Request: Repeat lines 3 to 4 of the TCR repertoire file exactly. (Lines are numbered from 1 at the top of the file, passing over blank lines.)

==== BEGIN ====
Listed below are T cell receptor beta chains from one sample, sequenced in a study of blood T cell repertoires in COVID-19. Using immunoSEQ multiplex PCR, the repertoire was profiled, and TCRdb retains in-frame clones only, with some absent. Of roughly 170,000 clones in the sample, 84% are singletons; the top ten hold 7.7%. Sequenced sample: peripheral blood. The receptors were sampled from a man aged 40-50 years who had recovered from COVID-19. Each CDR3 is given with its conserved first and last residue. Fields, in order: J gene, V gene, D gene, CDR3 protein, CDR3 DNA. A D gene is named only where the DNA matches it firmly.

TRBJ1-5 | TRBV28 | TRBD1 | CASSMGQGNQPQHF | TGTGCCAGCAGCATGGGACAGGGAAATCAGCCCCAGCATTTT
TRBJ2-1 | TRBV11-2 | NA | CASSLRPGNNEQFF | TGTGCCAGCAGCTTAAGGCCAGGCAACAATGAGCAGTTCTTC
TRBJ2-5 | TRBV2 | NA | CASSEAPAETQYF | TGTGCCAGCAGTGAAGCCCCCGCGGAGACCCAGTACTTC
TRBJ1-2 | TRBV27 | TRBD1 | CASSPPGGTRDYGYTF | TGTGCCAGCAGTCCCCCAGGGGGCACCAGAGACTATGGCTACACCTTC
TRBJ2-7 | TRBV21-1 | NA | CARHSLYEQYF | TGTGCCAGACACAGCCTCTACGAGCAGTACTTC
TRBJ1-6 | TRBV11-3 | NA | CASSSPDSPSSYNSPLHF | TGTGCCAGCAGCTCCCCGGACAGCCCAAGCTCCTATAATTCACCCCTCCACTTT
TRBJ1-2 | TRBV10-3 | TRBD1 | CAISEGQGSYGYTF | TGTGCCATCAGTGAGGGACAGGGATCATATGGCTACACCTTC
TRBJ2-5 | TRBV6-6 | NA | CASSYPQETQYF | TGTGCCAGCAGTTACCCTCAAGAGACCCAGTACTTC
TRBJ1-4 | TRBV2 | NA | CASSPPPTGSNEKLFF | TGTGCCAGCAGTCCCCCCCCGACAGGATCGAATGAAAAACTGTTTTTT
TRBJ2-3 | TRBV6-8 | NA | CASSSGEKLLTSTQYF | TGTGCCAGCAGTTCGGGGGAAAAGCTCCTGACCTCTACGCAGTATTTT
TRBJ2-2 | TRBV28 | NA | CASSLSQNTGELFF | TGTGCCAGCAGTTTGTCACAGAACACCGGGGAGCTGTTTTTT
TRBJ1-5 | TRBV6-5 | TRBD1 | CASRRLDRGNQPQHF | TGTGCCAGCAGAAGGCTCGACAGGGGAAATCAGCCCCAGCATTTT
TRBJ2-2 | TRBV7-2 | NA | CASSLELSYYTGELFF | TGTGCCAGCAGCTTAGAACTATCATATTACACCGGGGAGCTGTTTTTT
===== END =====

TRBJ2-1 | TRBV11-2 | NA | CASSLRPGNNEQFF | TGTGCCAGCAGCTTAAGGCCAGGCAACAATGAGCAGTTCTTC
TRBJ2-5 | TRBV2 | NA | CASSEAPAETQYF | TGTGCCAGCAGTGAAGCCCCCGCGGAGACCCAGTACTTC